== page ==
13

Describe the behavioral and physiological responses during the orgasmic phase.

few seconds of involuntary climax, sexual arousal (muscle tension is relieved and explosive waves of intense pleasure move outward from clitoris

vaginal contractions occur at ~1 sec intervals, uterine contractions begin int eh fundus and spread to the lower uterine segment (oxytocin stimulated), rhythmic contraction of pelvic striated musculature (spinal cord reflexes), skin flushes, increased HR and BP; diminished blood flow in the prefrontal cortex (reduced executive functioning?)

>25 increases in systolic and diastolic BP and pulse put to 180b/min

14

Describe the behavioral and physiological responses during the orgasmic phase.

sexual arousal is dissipated: clitoral erection is lost, labia and vaginal detumesce, uterine and vaginal walls relax to their original positions, hemodynamics resolve

15

Define the absolute refractory period in women.

sexual and arousal and organs is unlikely post orgasm, 15-40% of women experience multiple orgasms

thought to be mediated by increased prolactin levels as hyperprolactinemia cause reduced sexual desire and sexual arousal

16

How does the neuronal response to partners over the course of a relationship (6mo v. 18mo) change and what is the associated frequency of sexual intercourse?

6mo: ventral tegmental (DA neurons- reward and high risk)
18mo: ventral putamen, palladium (attachment and bonding)

intercourse frequency diminishes with increasing length of relationship (highly varied frequency)

17

How do sexual desire and sexual intercourse vary with menstrual cycle hormones?

sexual desire peaks when estradiol and androgens rapidly peak in cycle unopposed by progesterone (near to ovulation)

opportunity for sexual behavior is more relevant than cycle stage

peak female sexual desire and sexual intercourse may frequently fail to coincide

18

How do menopause and HC effect sexual intercourse and sexual desire?

oral contraceptives can diminish perceived quality of sexual intercourse and sexual desire, these detrimental effect bay affect only a minority of women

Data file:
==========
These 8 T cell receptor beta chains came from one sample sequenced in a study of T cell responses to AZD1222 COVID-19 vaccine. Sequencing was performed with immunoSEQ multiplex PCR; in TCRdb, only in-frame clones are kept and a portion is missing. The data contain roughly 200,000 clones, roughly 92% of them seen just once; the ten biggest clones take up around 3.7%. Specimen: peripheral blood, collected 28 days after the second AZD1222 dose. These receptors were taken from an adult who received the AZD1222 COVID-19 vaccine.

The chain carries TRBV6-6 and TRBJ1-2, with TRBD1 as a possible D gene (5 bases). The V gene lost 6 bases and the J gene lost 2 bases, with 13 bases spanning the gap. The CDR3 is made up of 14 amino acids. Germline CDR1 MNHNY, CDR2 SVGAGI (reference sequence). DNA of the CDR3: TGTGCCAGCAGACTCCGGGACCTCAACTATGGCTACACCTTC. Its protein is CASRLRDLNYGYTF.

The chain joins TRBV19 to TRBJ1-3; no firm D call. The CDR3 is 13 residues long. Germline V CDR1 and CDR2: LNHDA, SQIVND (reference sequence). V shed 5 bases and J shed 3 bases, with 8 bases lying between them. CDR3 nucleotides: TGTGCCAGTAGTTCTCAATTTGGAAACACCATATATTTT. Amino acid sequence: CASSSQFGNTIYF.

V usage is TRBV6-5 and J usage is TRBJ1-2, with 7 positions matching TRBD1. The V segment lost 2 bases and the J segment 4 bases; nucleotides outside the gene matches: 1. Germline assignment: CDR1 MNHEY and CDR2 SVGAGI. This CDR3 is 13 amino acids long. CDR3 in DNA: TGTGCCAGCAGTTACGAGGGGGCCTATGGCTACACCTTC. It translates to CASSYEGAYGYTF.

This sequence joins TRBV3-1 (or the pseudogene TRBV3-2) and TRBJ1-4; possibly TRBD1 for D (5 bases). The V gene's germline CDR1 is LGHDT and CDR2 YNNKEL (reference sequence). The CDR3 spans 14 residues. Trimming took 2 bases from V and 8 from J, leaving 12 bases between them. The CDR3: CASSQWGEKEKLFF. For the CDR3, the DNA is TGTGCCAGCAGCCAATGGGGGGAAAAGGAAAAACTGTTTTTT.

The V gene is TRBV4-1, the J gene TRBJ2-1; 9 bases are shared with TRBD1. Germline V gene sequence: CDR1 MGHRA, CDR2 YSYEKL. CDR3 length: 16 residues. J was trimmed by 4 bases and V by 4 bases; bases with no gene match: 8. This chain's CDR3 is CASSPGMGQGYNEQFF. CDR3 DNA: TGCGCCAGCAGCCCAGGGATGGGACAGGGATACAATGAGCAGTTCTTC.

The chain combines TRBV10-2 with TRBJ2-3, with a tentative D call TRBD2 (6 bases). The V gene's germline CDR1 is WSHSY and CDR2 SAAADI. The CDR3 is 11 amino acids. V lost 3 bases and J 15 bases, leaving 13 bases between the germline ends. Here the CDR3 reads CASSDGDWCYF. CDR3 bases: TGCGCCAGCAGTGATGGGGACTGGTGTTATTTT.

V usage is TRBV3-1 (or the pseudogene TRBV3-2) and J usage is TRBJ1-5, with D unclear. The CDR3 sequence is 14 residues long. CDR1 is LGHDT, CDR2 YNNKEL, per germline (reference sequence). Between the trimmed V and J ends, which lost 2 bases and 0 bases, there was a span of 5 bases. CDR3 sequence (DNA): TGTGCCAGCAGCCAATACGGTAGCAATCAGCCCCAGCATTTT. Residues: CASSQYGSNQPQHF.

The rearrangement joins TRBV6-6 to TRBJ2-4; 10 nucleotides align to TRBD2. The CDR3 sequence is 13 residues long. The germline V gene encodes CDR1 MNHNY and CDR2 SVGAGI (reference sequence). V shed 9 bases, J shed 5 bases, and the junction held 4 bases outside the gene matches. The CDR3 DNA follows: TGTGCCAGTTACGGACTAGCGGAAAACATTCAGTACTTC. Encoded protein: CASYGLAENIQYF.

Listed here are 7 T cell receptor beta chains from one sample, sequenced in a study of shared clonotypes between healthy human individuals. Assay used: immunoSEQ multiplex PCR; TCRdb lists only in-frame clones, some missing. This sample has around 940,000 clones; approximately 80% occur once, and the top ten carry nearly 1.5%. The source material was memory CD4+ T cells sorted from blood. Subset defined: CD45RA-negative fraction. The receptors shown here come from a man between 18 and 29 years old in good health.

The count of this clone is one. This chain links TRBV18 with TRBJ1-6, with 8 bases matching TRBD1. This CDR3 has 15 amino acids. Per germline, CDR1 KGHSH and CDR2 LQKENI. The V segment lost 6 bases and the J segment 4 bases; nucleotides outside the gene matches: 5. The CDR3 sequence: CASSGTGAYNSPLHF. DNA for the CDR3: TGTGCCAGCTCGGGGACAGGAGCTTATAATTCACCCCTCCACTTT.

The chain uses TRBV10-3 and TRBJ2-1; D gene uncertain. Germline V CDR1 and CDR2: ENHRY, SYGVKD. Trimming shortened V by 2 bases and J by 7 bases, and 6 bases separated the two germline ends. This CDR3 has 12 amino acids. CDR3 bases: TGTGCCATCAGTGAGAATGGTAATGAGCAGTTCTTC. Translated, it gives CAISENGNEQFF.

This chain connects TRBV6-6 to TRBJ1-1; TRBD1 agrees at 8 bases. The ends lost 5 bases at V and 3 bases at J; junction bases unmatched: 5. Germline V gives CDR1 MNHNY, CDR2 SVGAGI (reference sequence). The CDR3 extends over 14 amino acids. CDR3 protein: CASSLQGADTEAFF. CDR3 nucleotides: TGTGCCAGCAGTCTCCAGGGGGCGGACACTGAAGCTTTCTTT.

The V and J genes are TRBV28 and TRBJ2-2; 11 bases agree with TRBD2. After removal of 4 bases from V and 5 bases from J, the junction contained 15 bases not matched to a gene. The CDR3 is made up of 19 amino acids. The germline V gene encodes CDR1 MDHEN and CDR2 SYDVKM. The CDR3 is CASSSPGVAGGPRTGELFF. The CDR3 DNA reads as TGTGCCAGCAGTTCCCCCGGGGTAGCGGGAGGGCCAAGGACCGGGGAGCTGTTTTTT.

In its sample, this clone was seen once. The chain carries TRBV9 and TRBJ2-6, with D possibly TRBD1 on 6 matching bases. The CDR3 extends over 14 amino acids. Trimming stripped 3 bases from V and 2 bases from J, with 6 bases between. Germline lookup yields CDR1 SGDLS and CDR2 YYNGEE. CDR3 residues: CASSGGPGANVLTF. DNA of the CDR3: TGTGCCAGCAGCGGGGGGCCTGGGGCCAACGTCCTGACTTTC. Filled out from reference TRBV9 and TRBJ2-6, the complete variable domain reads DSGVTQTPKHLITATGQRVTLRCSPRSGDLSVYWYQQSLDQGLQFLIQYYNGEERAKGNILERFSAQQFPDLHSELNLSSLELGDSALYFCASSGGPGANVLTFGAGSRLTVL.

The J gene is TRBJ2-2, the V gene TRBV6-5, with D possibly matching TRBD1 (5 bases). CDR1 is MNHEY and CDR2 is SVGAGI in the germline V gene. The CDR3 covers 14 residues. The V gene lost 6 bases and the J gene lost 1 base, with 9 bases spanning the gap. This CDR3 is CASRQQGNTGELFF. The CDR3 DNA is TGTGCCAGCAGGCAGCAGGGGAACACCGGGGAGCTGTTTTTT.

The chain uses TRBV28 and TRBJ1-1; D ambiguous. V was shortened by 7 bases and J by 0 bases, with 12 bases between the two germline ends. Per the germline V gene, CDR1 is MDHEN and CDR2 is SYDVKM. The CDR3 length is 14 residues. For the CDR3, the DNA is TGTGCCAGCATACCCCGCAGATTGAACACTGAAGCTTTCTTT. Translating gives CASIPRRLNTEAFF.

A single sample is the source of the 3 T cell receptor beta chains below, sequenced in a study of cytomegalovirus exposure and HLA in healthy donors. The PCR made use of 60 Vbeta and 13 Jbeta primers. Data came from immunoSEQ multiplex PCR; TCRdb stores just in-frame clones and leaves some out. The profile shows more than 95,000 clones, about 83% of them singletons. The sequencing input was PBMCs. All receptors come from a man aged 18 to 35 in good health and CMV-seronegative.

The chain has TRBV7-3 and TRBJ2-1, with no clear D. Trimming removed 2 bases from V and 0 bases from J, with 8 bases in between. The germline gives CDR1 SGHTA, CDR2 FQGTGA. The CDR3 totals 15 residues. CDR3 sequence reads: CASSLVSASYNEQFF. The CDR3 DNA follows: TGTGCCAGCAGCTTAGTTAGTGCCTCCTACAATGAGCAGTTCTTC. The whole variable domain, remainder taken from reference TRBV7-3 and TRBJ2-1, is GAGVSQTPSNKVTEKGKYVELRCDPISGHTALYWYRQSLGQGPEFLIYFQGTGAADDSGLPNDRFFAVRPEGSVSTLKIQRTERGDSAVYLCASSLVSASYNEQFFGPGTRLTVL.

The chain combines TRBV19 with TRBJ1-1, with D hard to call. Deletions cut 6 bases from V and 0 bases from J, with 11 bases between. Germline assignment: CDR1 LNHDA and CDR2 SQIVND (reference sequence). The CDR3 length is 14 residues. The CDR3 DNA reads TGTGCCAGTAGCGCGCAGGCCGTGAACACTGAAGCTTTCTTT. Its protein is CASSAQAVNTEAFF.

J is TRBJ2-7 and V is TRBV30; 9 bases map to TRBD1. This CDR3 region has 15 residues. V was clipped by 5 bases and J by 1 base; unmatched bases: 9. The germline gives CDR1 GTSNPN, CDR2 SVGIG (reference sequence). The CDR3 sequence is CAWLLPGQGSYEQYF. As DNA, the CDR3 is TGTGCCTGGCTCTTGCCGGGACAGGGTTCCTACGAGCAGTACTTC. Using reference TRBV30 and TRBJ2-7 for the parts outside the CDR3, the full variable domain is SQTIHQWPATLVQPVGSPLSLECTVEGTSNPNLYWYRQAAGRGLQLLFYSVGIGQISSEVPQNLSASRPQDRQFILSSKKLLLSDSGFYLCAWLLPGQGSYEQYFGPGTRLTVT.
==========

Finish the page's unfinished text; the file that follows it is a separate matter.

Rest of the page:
low estradiol leads to dry vagina and painful vaginal intercourse in menopause

19

What practice adopted by clinicians results in sexual problems being reported by patients?

twice as many sexual problems are reported and diagnosed if a clinician routinely asks patients about sex-related matters rather than waiting for the patient to bring the subject up

20

What are other important ROS questions that may be important to ask in a post menopausal women with vaginal dryness?

any change in urination or incontinence?
how has this effected her sex life?
are you currently sexually active?
are you happy with your sex life?
are you able to achieve orgasm, is this important to you?

21

What are available resources for post menapausal women with vaginal dryness/atrophy?

vaginal lubricants
vibrators/dilators
localized estrogen- estrogen cream, vagifem (tablets) or Estring (vaginal ring)

22

What are ways to field a question from a 22yo female you has not been able to achieve orgasm?

acknowledge and validate her question ("This is a really important topic and I'm glad you brought it up.")

Follow up questions:
Are you currently sexually active?
With males, females or both?
Have you tried masturbating? Are you comfortable touching yourself?

23

What are resources you can offer your patients regarding their sexual health?

Our Bodies, Ourselves (book)
A Woman's Touch (Madison sexual boutique)
Midwest Center for Psychotherapy and Sex Therapy